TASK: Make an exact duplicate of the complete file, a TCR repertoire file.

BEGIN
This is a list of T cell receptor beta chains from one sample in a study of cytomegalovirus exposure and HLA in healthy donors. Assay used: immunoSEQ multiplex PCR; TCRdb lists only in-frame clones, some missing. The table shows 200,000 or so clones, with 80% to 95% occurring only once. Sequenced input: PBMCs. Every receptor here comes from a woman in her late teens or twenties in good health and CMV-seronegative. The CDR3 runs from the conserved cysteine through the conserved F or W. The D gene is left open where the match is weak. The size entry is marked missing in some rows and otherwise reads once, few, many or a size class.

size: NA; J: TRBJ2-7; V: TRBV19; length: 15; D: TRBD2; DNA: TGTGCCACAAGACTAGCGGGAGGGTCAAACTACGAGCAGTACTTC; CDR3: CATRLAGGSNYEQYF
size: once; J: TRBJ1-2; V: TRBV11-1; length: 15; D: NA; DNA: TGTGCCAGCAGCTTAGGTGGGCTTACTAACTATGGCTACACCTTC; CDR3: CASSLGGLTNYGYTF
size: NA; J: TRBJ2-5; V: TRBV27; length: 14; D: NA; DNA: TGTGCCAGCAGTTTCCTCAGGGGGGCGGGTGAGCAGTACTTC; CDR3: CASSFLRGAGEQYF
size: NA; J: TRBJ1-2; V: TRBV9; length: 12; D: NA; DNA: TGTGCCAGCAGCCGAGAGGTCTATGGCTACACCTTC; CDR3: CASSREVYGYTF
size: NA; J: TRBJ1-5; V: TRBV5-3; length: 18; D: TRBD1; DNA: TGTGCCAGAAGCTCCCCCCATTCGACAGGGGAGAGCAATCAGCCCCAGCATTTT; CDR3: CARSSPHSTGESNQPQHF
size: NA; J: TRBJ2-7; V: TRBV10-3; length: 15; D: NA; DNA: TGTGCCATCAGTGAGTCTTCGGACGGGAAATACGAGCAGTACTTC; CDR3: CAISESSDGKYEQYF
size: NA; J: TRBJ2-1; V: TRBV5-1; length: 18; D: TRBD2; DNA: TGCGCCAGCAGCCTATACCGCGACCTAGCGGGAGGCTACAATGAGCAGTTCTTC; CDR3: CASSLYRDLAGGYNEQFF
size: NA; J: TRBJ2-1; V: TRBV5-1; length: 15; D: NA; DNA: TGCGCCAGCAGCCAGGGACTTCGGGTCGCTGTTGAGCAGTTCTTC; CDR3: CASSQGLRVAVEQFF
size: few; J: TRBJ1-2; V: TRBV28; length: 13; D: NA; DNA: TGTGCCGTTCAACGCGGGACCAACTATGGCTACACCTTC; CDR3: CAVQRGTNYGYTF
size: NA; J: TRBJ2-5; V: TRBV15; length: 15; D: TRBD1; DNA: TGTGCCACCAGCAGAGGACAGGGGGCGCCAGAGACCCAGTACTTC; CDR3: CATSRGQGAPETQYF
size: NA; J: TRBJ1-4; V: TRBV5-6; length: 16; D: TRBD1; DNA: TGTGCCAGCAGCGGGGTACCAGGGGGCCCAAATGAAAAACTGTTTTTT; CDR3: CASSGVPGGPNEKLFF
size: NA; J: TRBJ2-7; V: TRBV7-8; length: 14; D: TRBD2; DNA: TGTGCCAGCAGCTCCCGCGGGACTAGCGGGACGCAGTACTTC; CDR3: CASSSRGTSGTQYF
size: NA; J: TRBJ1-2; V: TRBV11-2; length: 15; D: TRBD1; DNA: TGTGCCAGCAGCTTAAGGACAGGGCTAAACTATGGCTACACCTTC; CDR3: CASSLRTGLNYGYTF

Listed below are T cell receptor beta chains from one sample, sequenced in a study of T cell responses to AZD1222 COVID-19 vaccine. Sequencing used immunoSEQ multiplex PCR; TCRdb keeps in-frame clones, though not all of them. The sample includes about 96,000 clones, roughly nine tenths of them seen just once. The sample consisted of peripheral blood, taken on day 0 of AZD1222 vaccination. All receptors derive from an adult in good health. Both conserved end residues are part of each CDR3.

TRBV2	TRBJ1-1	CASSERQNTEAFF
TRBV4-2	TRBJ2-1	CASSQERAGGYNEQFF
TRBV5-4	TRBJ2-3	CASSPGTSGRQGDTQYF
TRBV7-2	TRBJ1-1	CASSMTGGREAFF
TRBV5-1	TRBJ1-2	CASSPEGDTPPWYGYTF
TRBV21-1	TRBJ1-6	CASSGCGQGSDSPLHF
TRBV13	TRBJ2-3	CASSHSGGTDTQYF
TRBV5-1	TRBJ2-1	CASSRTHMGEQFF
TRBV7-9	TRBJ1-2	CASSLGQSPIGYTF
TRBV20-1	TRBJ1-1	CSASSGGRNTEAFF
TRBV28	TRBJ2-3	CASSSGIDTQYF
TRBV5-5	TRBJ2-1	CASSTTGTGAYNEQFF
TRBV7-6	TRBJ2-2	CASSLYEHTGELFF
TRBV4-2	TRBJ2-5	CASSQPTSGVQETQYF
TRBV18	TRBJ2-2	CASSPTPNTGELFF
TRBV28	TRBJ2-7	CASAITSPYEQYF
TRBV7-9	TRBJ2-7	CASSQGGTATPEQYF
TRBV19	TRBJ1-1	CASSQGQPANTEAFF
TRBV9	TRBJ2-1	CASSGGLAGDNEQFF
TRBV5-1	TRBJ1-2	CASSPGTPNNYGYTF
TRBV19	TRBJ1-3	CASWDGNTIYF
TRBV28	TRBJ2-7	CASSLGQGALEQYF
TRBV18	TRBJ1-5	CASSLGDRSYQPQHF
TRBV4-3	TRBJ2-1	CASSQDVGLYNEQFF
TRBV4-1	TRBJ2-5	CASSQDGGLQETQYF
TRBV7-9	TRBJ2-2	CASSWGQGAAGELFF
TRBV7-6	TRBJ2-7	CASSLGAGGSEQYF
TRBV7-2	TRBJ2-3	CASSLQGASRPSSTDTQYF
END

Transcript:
This is a list of T cell receptor beta chains from one sample in a study of cytomegalovirus exposure and HLA in healthy donors. Assay used: immunoSEQ multiplex PCR; TCRdb lists only in-frame clones, some missing. The table shows 200,000 or so clones, with 80% to 95% occurring only once. Sequenced input: PBMCs. Every receptor here comes from a woman in her late teens or twenties in good health and CMV-seronegative. The CDR3 runs from the conserved cysteine through the conserved F or W. The D gene is left open where the match is weak. The size entry is marked missing in some rows and otherwise reads once, few, many or a size class.

size: NA; J: TRBJ2-7; V: TRBV19; length: 15; D: TRBD2; DNA: TGTGCCACAAGACTAGCGGGAGGGTCAAACTACGAGCAGTACTTC; CDR3: CATRLAGGSNYEQYF
size: once; J: TRBJ1-2; V: TRBV11-1; length: 15; D: NA; DNA: TGTGCCAGCAGCTTAGGTGGGCTTACTAACTATGGCTACACCTTC; CDR3: CASSLGGLTNYGYTF
size: NA; J: TRBJ2-5; V: TRBV27; length: 14; D: NA; DNA: TGTGCCAGCAGTTTCCTCAGGGGGGCGGGTGAGCAGTACTTC; CDR3: CASSFLRGAGEQYF
size: NA; J: TRBJ1-2; V: TRBV9; length: 12; D: NA; DNA: TGTGCCAGCAGCCGAGAGGTCTATGGCTACACCTTC; CDR3: CASSREVYGYTF
size: NA; J: TRBJ1-5; V: TRBV5-3; length: 18; D: TRBD1; DNA: TGTGCCAGAAGCTCCCCCCATTCGACAGGGGAGAGCAATCAGCCCCAGCATTTT; CDR3: CARSSPHSTGESNQPQHF
size: NA; J: TRBJ2-7; V: TRBV10-3; length: 15; D: NA; DNA: TGTGCCATCAGTGAGTCTTCGGACGGGAAATACGAGCAGTACTTC; CDR3: CAISESSDGKYEQYF
size: NA; J: TRBJ2-1; V: TRBV5-1; length: 18; D: TRBD2; DNA: TGCGCCAGCAGCCTATACCGCGACCTAGCGGGAGGCTACAATGAGCAGTTCTTC; CDR3: CASSLYRDLAGGYNEQFF
size: NA; J: TRBJ2-1; V: TRBV5-1; length: 15; D: NA; DNA: TGCGCCAGCAGCCAGGGACTTCGGGTCGCTGTTGAGCAGTTCTTC; CDR3: CASSQGLRVAVEQFF
size: few; J: TRBJ1-2; V: TRBV28; length: 13; D: NA; DNA: TGTGCCGTTCAACGCGGGACCAACTATGGCTACACCTTC; CDR3: CAVQRGTNYGYTF
size: NA; J: TRBJ2-5; V: TRBV15; length: 15; D: TRBD1; DNA: TGTGCCACCAGCAGAGGACAGGGGGCGCCAGAGACCCAGTACTTC; CDR3: CATSRGQGAPETQYF
size: NA; J: TRBJ1-4; V: TRBV5-6; length: 16; D: TRBD1; DNA: TGTGCCAGCAGCGGGGTACCAGGGGGCCCAAATGAAAAACTGTTTTTT; CDR3: CASSGVPGGPNEKLFF
size: NA; J: TRBJ2-7; V: TRBV7-8; length: 14; D: TRBD2; DNA: TGTGCCAGCAGCTCCCGCGGGACTAGCGGGACGCAGTACTTC; CDR3: CASSSRGTSGTQYF
size: NA; J: TRBJ1-2; V: TRBV11-2; length: 15; D: TRBD1; DNA: TGTGCCAGCAGCTTAAGGACAGGGCTAAACTATGGCTACACCTTC; CDR3: CASSLRTGLNYGYTF

Listed below are T cell receptor beta chains from one sample, sequenced in a study of T cell responses to AZD1222 COVID-19 vaccine. Sequencing used immunoSEQ multiplex PCR; TCRdb keeps in-frame clones, though not all of them. The sample includes about 96,000 clones, roughly nine tenths of them seen just once. The sample consisted of peripheral blood, taken on day 0 of AZD1222 vaccination. All receptors derive from an adult in good health. Both conserved end residues are part of each CDR3.

TRBV2	TRBJ1-1	CASSERQNTEAFF
TRBV4-2	TRBJ2-1	CASSQERAGGYNEQFF
TRBV5-4	TRBJ2-3	CASSPGTSGRQGDTQYF
TRBV7-2	TRBJ1-1	CASSMTGGREAFF
TRBV5-1	TRBJ1-2	CASSPEGDTPPWYGYTF
TRBV21-1	TRBJ1-6	CASSGCGQGSDSPLHF
TRBV13	TRBJ2-3	CASSHSGGTDTQYF
TRBV5-1	TRBJ2-1	CASSRTHMGEQFF
TRBV7-9	TRBJ1-2	CASSLGQSPIGYTF
TRBV20-1	TRBJ1-1	CSASSGGRNTEAFF
TRBV28	TRBJ2-3	CASSSGIDTQYF
TRBV5-5	TRBJ2-1	CASSTTGTGAYNEQFF
TRBV7-6	TRBJ2-2	CASSLYEHTGELFF
TRBV4-2	TRBJ2-5	CASSQPTSGVQETQYF
TRBV18	TRBJ2-2	CASSPTPNTGELFF
TRBV28	TRBJ2-7	CASAITSPYEQYF
TRBV7-9	TRBJ2-7	CASSQGGTATPEQYF
TRBV19	TRBJ1-1	CASSQGQPANTEAFF
TRBV9	TRBJ2-1	CASSGGLAGDNEQFF
TRBV5-1	TRBJ1-2	CASSPGTPNNYGYTF
TRBV19	TRBJ1-3	CASWDGNTIYF
TRBV28	TRBJ2-7	CASSLGQGALEQYF
TRBV18	TRBJ1-5	CASSLGDRSYQPQHF
TRBV4-3	TRBJ2-1	CASSQDVGLYNEQFF
TRBV4-1	TRBJ2-5	CASSQDGGLQETQYF
TRBV7-9	TRBJ2-2	CASSWGQGAAGELFF
TRBV7-6	TRBJ2-7	CASSLGAGGSEQYF
TRBV7-2	TRBJ2-3	CASSLQGASRPSSTDTQYF